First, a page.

The campaign group Occupy Central, led by Benny Tai, a law professor, had planned to bring only the city’s Central district – its financial heart – to a standstill, from October 1, National Day across China. Things changed, however, after a week-long class boycott organised by the Hong Kong Federation of Students (HKFS) and Scholarism – an activist group formed two years ago by secondary school students – took an unexpected turn. After young demonstrators stormed a public square in front of the government headquarters in Admiralty which had been zoned off, they were held there overnight by police and subsequently set upon with pepper spray. Several arrests were made, including that of Scholarism’s skinny 17-year-old leader Joshua Wong, although all were later released. Occupy Central announced its civil disobedience campaign would begin immediately and thousands rallied to the protest site.

Last Sunday, as the swelling crowds attempted to block off major routes across the north of Hong Kong Island, another stand-off developed. This time, police attempted to clear the streets with batons, pepper spray, tear gas and threats of opening fire with rubber bullets. Again, the streets filled up. Having botched their response from the first, by Monday the police were standing off and Occupy Hong Kong had taken on a momentum of its own. “Mr Tai and the other leaders never expected so many people to join, or so many spots in the city to be occupied,” a young office worker told The Sunday Herald. “We’re angry because we were provoked.”

Angry or not, by midweek the atmosphere was almost euphoric: hundreds of thousands had discovered a commonality of purpose; the public square belonged, squarely, to the public; yellow ribbons fluttered like a thousand flowers blooming. But still, there was a nervousness. On Thursday, the Chinese Communist Party warned, via state media, of “unimaginable consequences” if demonstrations continued, and called on Hong Kong to “deploy police enforcement decisively”.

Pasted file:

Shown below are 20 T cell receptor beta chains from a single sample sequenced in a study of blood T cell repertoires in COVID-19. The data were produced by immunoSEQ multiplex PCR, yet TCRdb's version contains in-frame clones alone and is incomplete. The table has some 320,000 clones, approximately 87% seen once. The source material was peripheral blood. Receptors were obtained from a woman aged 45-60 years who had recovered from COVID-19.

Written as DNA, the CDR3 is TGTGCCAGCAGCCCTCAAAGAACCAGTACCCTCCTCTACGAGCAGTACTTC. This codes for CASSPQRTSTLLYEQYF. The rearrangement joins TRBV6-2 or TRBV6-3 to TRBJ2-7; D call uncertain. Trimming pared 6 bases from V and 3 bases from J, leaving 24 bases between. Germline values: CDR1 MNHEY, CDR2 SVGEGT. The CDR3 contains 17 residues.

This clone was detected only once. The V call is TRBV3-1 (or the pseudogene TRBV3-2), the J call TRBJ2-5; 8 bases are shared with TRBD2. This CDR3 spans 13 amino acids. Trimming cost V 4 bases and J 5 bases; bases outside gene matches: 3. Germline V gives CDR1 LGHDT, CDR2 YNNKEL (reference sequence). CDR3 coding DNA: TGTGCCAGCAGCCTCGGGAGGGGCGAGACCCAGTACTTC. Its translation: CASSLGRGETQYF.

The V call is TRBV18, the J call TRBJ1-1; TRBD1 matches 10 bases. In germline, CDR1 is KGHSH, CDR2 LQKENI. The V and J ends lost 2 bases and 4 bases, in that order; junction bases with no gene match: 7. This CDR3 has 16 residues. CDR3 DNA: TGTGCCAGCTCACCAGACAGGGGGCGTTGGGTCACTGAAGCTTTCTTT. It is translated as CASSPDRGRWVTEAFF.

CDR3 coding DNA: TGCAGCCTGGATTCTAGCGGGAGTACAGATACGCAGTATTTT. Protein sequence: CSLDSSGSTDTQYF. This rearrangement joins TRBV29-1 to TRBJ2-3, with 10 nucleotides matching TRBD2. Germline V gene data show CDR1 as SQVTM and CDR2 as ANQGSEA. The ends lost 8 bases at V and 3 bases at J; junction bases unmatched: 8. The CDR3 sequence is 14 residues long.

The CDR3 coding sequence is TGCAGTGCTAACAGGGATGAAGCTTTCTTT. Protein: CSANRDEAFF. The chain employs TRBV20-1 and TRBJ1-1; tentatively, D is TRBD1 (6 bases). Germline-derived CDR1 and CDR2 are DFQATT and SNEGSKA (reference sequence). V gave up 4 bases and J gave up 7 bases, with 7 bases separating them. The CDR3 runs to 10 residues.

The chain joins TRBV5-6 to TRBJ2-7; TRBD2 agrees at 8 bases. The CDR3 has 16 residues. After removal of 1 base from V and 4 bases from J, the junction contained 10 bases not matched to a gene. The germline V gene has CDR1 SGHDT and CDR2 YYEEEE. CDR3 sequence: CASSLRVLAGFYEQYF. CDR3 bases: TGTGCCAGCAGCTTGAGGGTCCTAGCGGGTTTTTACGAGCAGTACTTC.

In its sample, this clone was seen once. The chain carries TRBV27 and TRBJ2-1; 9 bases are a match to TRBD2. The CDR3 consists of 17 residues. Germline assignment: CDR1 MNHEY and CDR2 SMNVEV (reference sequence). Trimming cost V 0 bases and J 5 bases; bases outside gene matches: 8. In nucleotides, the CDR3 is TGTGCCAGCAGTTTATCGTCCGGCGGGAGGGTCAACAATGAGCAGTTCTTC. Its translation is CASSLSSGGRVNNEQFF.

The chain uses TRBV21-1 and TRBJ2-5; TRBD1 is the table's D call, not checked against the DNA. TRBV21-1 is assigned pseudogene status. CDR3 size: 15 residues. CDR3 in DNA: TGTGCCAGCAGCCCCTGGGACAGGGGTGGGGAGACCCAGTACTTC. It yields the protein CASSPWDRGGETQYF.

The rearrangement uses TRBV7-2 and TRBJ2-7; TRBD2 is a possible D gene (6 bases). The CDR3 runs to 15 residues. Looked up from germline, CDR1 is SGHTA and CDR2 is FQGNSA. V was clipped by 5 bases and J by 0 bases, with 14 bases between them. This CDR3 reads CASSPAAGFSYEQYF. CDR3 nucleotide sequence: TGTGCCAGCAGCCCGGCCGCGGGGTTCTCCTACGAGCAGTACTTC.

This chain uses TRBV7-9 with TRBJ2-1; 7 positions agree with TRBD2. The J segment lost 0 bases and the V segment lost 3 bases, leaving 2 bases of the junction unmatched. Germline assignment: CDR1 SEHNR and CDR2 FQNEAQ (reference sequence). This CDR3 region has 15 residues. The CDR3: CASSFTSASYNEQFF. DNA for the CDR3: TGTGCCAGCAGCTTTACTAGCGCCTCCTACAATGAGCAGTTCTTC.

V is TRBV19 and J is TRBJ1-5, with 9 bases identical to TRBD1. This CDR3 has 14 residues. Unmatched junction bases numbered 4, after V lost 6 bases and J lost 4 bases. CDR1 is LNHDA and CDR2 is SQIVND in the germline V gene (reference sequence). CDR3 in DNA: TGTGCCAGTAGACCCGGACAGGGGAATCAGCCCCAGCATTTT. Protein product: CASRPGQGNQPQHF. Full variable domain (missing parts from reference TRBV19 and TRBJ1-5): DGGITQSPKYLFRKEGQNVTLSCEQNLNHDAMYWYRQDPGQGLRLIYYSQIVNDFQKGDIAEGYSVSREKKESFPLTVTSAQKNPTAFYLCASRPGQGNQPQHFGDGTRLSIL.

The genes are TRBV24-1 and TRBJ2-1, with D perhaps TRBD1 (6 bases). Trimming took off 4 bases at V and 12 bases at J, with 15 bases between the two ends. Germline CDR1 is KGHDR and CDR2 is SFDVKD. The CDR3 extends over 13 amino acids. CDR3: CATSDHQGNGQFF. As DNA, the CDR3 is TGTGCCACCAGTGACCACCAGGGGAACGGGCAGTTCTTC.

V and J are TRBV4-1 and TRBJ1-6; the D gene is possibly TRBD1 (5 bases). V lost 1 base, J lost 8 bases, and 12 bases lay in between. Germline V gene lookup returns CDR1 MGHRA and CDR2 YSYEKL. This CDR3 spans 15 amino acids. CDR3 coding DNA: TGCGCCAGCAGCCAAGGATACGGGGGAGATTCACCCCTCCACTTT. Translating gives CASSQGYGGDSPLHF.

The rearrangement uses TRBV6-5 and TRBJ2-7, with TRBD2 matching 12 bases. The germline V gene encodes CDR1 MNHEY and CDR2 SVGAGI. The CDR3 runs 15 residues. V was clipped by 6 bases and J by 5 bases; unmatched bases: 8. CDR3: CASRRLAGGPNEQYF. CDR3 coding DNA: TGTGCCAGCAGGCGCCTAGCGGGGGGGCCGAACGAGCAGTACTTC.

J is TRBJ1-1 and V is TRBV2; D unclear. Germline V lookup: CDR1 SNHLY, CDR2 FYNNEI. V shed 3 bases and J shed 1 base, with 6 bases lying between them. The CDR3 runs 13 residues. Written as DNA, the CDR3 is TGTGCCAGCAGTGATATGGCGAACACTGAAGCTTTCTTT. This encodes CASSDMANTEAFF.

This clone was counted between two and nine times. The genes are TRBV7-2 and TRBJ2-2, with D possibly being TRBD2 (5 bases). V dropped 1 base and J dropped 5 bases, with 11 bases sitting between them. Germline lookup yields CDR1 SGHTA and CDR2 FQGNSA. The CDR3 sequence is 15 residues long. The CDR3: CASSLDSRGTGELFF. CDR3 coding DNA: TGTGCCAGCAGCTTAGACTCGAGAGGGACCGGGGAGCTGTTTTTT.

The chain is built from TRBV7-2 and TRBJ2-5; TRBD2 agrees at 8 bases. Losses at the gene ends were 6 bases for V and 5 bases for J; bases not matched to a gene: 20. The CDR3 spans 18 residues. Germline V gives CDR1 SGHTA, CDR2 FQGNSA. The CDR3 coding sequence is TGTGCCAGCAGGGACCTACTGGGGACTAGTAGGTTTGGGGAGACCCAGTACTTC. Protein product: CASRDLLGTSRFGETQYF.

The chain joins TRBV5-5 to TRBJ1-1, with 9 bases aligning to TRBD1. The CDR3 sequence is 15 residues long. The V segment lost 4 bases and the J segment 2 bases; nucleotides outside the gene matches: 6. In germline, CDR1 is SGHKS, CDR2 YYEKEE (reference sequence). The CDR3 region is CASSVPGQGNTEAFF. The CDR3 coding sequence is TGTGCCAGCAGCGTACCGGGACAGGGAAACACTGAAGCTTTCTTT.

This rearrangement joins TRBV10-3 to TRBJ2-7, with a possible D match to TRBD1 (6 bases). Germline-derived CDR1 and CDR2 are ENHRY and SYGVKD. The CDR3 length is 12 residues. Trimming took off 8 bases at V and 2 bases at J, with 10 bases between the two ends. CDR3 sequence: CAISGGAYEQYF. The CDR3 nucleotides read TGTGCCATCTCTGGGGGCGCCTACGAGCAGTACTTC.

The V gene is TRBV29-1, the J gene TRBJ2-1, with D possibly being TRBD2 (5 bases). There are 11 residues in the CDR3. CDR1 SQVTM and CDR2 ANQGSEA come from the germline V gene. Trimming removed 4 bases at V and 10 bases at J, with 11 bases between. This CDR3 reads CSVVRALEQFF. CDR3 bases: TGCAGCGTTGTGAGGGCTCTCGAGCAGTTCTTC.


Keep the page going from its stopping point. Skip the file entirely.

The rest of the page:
At a press conference late that evening, Leung rejected calls for him to stand down but announced chief secretary Carrie Lam would hold talks with protest leaders. The authorities had appeared to hope the protests might just fizzle out, but enough have expressed a determination to stay until they see evidence that the government means to address their concerns. Others, in a city where tens of thousands mark the anniversary of 1989’s Tiananmen Square massacre every year with a candlelit vigil, can’t help but feel apprehensive.

INA BRIEFING note prepared by a political risk analyst on Wednesday and shared with the Sunday Herald, he laments that the protesters had “no exit strategy”, and that their calls for Leung’s resignation had closed a window of opportunity for Beijing to grant a concession without losing face. “Even if… numbers dwindle to even 10% of current estimates, the continued disruption would require security forces to intervene… creating the conditions for a long burning fuse and ongoing confrontation and disruption,” he wrote, adding that: “If agent provocateurs from whatever side are successful… in fermenting confrontation the situation could spiral quickly downward to chaos.”

Since Friday, that prospect has reared its ugly head. With the overall police presence escalating once more, and scuffles breaking out between protesters and police near Leung’s office, there have also been skirmishes of a new sort in Mong Kok and Causeway Bay as some pro-Beijing elements have made their presence violently felt. According to reports, eight of the 19 men arrested following clashes in Mong Kok on Friday, when a group wearing masks attacked protesters, injuring several (including journalists), have triad backgrounds. Amnesty International said the police had failed in their duty to protect peaceful protesters from being attacked, while Occupy Central co-founder Chan Kin-man said the violence had been organised and planned and accused the government of being behind it in an effort to clear protest areas.

Whether or not that accusation holds truth, what’s clear is that the Hong Kong government’s failure to either quell or diffuse the protests will not please Beijing. And at present there are too many domestic and international issues that the Chinese Communist Party sees as threatening its survival – unrest in Xinjiang and Tibet; territorial disputes in the South China and East China Seas; internal party divisions – for it to be in any mood for compromise or retreat.